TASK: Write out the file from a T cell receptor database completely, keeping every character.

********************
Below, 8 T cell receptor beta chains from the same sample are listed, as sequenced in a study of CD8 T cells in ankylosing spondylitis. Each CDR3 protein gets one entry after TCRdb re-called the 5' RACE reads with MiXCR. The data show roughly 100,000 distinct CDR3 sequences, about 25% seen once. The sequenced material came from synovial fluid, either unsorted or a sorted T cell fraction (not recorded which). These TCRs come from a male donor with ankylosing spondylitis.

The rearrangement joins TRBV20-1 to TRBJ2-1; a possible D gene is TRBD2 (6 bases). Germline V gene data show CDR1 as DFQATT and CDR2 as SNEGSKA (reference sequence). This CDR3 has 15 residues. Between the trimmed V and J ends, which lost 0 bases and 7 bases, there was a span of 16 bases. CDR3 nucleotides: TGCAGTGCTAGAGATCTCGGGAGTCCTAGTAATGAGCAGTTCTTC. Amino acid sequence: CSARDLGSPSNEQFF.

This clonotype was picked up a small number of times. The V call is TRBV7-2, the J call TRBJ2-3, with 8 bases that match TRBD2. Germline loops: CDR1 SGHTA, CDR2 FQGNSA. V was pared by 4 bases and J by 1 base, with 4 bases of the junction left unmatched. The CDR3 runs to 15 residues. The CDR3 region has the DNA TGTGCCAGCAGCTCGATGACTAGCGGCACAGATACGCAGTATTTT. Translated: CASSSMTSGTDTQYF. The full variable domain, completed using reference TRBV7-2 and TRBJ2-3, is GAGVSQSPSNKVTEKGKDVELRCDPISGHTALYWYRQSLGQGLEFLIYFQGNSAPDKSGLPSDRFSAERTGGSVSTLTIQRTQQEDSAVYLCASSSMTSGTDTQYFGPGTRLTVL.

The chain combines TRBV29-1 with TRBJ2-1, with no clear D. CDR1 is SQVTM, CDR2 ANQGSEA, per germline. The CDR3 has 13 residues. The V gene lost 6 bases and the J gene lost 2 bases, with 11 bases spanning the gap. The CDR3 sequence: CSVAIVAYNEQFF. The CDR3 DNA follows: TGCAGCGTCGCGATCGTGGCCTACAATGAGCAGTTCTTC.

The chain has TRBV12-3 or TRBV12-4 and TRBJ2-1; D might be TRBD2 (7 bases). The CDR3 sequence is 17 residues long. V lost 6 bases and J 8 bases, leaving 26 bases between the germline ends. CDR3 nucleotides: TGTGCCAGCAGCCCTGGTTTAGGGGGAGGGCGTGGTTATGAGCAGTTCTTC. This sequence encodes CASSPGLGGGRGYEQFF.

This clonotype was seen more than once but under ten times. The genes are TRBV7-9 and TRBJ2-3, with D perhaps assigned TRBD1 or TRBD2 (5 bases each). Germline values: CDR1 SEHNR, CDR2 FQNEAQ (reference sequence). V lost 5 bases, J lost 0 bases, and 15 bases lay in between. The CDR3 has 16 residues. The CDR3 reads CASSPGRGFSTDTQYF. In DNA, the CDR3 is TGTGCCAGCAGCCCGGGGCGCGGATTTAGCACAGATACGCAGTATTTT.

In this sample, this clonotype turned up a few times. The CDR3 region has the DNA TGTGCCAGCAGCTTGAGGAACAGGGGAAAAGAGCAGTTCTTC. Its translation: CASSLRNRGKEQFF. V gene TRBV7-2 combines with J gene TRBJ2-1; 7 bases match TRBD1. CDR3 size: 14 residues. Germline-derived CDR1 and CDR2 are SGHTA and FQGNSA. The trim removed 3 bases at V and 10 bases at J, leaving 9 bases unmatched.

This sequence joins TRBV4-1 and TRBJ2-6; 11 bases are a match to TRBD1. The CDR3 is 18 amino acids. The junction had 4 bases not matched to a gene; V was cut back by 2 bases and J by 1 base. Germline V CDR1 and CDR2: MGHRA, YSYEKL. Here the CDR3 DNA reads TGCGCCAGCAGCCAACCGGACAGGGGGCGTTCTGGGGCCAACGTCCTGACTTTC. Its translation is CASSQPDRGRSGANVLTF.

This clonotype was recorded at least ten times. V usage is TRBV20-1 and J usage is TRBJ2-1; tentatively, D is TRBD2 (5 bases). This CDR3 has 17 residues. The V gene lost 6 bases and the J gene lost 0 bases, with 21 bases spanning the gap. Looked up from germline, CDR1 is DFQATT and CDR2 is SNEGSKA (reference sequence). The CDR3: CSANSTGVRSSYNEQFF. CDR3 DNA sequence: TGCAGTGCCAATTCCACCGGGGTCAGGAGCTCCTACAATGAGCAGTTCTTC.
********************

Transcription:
Below, 8 T cell receptor beta chains from the same sample are listed, as sequenced in a study of CD8 T cells in ankylosing spondylitis. Each CDR3 protein gets one entry after TCRdb re-called the 5' RACE reads with MiXCR. The data show roughly 100,000 distinct CDR3 sequences, about 25% seen once. The sequenced material came from synovial fluid, either unsorted or a sorted T cell fraction (not recorded which). These TCRs come from a male donor with ankylosing spondylitis.

The rearrangement joins TRBV20-1 to TRBJ2-1; a possible D gene is TRBD2 (6 bases). Germline V gene data show CDR1 as DFQATT and CDR2 as SNEGSKA (reference sequence). This CDR3 has 15 residues. Between the trimmed V and J ends, which lost 0 bases and 7 bases, there was a span of 16 bases. CDR3 nucleotides: TGCAGTGCTAGAGATCTCGGGAGTCCTAGTAATGAGCAGTTCTTC. Amino acid sequence: CSARDLGSPSNEQFF.

This clonotype was picked up a small number of times. The V call is TRBV7-2, the J call TRBJ2-3, with 8 bases that match TRBD2. Germline loops: CDR1 SGHTA, CDR2 FQGNSA. V was pared by 4 bases and J by 1 base, with 4 bases of the junction left unmatched. The CDR3 runs to 15 residues. The CDR3 region has the DNA TGTGCCAGCAGCTCGATGACTAGCGGCACAGATACGCAGTATTTT. Translated: CASSSMTSGTDTQYF. The full variable domain, completed using reference TRBV7-2 and TRBJ2-3, is GAGVSQSPSNKVTEKGKDVELRCDPISGHTALYWYRQSLGQGLEFLIYFQGNSAPDKSGLPSDRFSAERTGGSVSTLTIQRTQQEDSAVYLCASSSMTSGTDTQYFGPGTRLTVL.

The chain combines TRBV29-1 with TRBJ2-1, with no clear D. CDR1 is SQVTM, CDR2 ANQGSEA, per germline. The CDR3 has 13 residues. The V gene lost 6 bases and the J gene lost 2 bases, with 11 bases spanning the gap. The CDR3 sequence: CSVAIVAYNEQFF. The CDR3 DNA follows: TGCAGCGTCGCGATCGTGGCCTACAATGAGCAGTTCTTC.

The chain has TRBV12-3 or TRBV12-4 and TRBJ2-1; D might be TRBD2 (7 bases). The CDR3 sequence is 17 residues long. V lost 6 bases and J 8 bases, leaving 26 bases between the germline ends. CDR3 nucleotides: TGTGCCAGCAGCCCTGGTTTAGGGGGAGGGCGTGGTTATGAGCAGTTCTTC. This sequence encodes CASSPGLGGGRGYEQFF.

This clonotype was seen more than once but under ten times. The genes are TRBV7-9 and TRBJ2-3, with D perhaps assigned TRBD1 or TRBD2 (5 bases each). Germline values: CDR1 SEHNR, CDR2 FQNEAQ (reference sequence). V lost 5 bases, J lost 0 bases, and 15 bases lay in between. The CDR3 has 16 residues. The CDR3 reads CASSPGRGFSTDTQYF. In DNA, the CDR3 is TGTGCCAGCAGCCCGGGGCGCGGATTTAGCACAGATACGCAGTATTTT.

In this sample, this clonotype turned up a few times. The CDR3 region has the DNA TGTGCCAGCAGCTTGAGGAACAGGGGAAAAGAGCAGTTCTTC. Its translation: CASSLRNRGKEQFF. V gene TRBV7-2 combines with J gene TRBJ2-1; 7 bases match TRBD1. CDR3 size: 14 residues. Germline-derived CDR1 and CDR2 are SGHTA and FQGNSA. The trim removed 3 bases at V and 10 bases at J, leaving 9 bases unmatched.

This sequence joins TRBV4-1 and TRBJ2-6; 11 bases are a match to TRBD1. The CDR3 is 18 amino acids. The junction had 4 bases not matched to a gene; V was cut back by 2 bases and J by 1 base. Germline V CDR1 and CDR2: MGHRA, YSYEKL. Here the CDR3 DNA reads TGCGCCAGCAGCCAACCGGACAGGGGGCGTTCTGGGGCCAACGTCCTGACTTTC. Its translation is CASSQPDRGRSGANVLTF.

This clonotype was recorded at least ten times. V usage is TRBV20-1 and J usage is TRBJ2-1; tentatively, D is TRBD2 (5 bases). This CDR3 has 17 residues. The V gene lost 6 bases and the J gene lost 0 bases, with 21 bases spanning the gap. Looked up from germline, CDR1 is DFQATT and CDR2 is SNEGSKA (reference sequence). The CDR3: CSANSTGVRSSYNEQFF. CDR3 DNA sequence: TGCAGTGCCAATTCCACCGGGGTCAGGAGCTCCTACAATGAGCAGTTCTTC.